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New Study On Vision Impairment

New Study Shows Differences in Visual Impairment and Damage Between African Americans and Caucasians with MS.

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As recently as 15 years ago, many people in the medical community viewed MS as a disease that predominantly affected those of European descent.

But is it just less studied? A 2015 article written by six noted MS researchers and published in Neurology Clinical Practice, reported that out of nearly 60,000 published articles about MS, only 113, or about 0.002 percent, focus on African-Americans.

Studies show:
  • A 2012 study of military personnel published in Military Medicine reported 46 percent more cases of MS in blacks than in non-Hispanic whites.
  • And a 2013 study found that blacks had a 47 percent increased risk of MS compared with whites. The study, which was published in Neurology, also found that among blacks, women had triple the risk of MS compared with men. This mirrors the increased risk of MS among women of northern European ancestry.
A follow-up study found that about 26 percent of blacks have a family history of MS, a rate similar to that of whites.

The myth that black people do not get MS is just that — a myth. With such pervasive evidence of MS in African-Americans, doctors consider it as a potential diagnosis much more readily now.

Different symptoms

There’s some evidence that MS can manifest differently and be especially active in African-Americans:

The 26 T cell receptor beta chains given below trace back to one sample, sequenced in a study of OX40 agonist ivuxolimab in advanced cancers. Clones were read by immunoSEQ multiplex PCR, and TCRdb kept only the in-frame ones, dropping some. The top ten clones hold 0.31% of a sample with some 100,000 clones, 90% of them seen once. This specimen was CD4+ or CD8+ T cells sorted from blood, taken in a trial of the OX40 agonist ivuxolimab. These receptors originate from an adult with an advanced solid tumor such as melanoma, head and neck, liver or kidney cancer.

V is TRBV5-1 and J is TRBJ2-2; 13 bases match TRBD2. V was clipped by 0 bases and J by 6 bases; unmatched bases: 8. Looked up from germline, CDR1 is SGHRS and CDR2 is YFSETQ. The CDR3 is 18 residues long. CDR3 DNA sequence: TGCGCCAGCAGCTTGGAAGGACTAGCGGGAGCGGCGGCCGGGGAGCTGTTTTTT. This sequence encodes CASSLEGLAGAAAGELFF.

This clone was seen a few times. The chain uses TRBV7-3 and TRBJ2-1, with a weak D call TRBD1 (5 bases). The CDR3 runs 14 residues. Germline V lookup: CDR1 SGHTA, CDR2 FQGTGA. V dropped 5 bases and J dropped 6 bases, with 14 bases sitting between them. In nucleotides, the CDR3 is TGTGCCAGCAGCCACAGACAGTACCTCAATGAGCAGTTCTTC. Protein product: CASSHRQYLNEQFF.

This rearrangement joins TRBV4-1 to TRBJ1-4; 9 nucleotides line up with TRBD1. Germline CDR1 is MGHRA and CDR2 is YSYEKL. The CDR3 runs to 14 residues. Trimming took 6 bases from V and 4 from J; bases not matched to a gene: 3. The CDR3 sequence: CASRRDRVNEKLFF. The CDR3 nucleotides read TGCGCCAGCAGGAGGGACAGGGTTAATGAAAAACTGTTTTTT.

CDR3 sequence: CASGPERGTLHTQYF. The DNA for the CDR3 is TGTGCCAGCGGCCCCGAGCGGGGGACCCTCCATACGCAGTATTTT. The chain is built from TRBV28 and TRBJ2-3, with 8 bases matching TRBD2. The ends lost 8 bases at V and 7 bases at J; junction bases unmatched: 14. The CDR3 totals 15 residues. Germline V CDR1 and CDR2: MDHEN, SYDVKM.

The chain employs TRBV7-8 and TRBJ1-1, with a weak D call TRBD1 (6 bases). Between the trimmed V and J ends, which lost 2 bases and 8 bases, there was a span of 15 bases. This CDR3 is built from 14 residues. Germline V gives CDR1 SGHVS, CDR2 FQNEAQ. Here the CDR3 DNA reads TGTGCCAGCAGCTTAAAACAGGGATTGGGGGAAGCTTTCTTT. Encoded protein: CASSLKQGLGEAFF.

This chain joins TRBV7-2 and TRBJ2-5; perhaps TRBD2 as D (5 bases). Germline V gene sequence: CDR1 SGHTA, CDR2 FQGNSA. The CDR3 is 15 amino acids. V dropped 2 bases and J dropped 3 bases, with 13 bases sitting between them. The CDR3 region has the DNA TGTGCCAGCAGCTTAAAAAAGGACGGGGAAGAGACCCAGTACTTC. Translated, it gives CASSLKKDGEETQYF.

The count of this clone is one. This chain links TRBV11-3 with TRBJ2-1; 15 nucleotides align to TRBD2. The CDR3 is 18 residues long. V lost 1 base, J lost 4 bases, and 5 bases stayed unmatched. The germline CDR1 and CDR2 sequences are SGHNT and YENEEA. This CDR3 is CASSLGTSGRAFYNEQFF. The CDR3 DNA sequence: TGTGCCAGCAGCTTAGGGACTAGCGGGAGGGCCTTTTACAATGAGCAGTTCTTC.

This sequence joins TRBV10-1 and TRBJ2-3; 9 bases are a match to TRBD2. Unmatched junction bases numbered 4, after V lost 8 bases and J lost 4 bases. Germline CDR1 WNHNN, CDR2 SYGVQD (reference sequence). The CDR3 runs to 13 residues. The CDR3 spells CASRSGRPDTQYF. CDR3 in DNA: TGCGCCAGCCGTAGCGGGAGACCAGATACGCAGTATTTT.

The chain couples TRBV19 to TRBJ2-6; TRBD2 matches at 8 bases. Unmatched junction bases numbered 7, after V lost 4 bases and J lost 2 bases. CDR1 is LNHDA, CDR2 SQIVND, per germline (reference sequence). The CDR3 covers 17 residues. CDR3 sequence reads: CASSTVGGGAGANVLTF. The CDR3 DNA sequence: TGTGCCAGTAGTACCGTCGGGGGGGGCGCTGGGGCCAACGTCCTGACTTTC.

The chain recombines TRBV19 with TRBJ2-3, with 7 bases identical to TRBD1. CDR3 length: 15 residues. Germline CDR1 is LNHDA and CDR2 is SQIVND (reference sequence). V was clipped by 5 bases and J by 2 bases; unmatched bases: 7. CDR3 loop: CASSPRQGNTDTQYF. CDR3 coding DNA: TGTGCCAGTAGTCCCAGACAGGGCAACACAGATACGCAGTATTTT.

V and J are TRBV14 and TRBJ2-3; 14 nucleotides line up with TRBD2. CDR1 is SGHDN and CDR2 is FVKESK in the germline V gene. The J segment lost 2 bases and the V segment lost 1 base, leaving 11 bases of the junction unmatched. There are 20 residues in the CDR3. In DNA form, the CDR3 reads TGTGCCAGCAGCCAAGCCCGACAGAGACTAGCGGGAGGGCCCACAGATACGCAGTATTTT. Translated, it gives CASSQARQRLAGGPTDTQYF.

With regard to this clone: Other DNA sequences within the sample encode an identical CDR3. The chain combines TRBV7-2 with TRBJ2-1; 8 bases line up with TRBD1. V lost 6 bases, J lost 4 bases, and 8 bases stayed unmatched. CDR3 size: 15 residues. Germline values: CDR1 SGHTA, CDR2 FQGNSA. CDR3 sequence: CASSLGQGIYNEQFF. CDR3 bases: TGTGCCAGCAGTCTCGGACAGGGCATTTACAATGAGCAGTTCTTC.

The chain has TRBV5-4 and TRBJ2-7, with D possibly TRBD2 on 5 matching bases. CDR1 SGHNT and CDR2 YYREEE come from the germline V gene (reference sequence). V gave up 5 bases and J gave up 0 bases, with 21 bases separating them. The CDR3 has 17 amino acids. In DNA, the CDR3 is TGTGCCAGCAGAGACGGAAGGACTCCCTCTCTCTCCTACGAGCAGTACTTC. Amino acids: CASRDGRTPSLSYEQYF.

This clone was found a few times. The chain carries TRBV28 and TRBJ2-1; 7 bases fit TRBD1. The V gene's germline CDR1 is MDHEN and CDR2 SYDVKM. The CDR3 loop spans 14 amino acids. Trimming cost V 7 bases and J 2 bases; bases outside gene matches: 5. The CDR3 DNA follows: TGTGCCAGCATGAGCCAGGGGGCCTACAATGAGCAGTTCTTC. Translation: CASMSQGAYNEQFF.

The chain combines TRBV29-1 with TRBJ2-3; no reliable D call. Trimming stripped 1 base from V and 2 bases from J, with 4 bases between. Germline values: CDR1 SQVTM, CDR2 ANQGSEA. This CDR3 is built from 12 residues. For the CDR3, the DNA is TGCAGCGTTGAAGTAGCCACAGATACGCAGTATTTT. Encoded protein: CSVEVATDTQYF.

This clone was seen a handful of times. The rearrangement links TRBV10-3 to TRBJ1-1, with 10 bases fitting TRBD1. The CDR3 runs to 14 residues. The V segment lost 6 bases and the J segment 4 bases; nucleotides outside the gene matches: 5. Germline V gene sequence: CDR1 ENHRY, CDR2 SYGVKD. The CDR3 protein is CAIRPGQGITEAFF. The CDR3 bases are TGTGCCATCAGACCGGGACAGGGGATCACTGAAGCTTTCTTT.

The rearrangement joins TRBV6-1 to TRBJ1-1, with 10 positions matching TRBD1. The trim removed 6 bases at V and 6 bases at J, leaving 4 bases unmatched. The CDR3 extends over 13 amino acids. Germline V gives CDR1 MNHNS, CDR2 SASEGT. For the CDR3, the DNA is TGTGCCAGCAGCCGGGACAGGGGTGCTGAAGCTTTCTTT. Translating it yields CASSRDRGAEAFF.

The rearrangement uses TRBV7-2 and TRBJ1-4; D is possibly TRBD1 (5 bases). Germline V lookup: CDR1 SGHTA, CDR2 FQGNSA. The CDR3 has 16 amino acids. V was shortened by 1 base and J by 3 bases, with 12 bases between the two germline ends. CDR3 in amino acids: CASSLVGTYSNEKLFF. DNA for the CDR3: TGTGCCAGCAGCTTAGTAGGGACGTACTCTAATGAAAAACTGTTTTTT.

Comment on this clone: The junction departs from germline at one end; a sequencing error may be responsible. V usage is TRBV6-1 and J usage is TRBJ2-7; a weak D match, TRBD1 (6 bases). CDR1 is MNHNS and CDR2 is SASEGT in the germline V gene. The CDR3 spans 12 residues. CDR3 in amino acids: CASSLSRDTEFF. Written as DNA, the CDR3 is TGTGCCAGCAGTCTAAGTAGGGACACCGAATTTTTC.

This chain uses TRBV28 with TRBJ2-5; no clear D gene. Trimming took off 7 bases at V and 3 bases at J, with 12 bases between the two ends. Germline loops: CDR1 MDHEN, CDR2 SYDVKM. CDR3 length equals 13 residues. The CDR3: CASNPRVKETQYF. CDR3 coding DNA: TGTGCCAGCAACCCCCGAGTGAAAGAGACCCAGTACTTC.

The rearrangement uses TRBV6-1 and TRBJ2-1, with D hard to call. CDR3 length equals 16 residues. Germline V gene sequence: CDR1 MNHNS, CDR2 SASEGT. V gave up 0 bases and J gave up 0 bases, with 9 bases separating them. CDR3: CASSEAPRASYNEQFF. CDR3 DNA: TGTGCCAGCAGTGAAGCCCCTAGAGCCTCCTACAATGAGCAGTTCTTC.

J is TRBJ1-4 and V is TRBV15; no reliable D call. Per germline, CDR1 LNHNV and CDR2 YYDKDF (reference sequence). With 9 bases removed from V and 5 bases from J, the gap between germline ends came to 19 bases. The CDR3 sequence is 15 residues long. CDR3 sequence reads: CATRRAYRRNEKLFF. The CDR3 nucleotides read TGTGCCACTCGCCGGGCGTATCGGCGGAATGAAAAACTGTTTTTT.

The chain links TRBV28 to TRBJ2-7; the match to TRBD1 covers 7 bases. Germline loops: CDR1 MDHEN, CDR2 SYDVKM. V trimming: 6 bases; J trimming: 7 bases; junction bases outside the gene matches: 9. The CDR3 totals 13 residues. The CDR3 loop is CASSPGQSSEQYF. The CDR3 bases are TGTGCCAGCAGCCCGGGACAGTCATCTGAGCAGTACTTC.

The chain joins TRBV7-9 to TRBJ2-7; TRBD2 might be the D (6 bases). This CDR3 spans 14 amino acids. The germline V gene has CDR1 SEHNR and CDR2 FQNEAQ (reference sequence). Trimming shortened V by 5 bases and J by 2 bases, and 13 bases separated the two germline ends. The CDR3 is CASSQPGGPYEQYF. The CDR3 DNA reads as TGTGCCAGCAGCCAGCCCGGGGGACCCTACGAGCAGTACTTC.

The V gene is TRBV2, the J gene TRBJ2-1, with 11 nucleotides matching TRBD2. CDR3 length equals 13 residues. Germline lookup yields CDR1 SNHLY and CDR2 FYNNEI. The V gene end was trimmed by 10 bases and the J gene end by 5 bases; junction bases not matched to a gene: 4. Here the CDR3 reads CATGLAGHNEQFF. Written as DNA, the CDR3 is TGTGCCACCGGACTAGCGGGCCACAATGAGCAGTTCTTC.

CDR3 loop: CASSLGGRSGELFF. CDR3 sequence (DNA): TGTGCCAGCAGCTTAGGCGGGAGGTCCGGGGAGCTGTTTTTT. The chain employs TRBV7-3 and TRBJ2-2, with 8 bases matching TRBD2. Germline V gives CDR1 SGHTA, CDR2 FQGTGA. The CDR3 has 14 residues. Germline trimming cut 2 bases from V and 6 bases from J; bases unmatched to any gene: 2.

• more likely to experience more relapses
  • more likely to experience greater disability
  • have a greater risk of progressing to require ambulatory assistance earlier
  • more likely to develop involvement of the optic nerves and spinal cord (optic-spinal MS) and inflammation of the spinal cord (transverse myelitis). A 2004 study published in Neurology reported optic-spinal MS occurs in 17 percent of African-Americans compared with 8 percent of Caucasians. And transverse myelitis affects 28 percent of African-Americans with MS compared with 18 percent of Caucasians.
Unlike subtler MS symptoms, mobility and vision issues can spur a person to visit a doctor more quickly. And that may be why the study found that once they get medical attention for their symptoms, African-Americans tend to be diagnosed with MS faster than white people (one year after symptom onset for blacks compared with two years for whites).

Vision issues (video)

Optic Neuritis

People living with multiple sclerosis share their experiences with optic neuritis, and neuro-opthamologist Tariq Bhatti, MD from Duke University Medicine discusses management and treatment options.

Participate in MS genetics studies

Different populations are being studied to learn why some ethnic groups develop MS at higher rates than others. The MS Genetics Group is asking for the donation of a blood samples from African-American individuals with MS and controls without MS. It is not required, but the participation of certain family members is preferred as well.

African-American Education Conferences

Raleigh, NC, March 18
Detroit, MI, March 25
New York, NY, date TBD
Philadelphia, PA, date TBD
Charleston, SC, date TBD

Additional video resources

Living with MS: African American Perspectives

MS and African Americans: Reasons for Hope

MS and African Americans: Diagnosis and Clinical Courses

Additional resources

A Fresh Perspective- Momentum article

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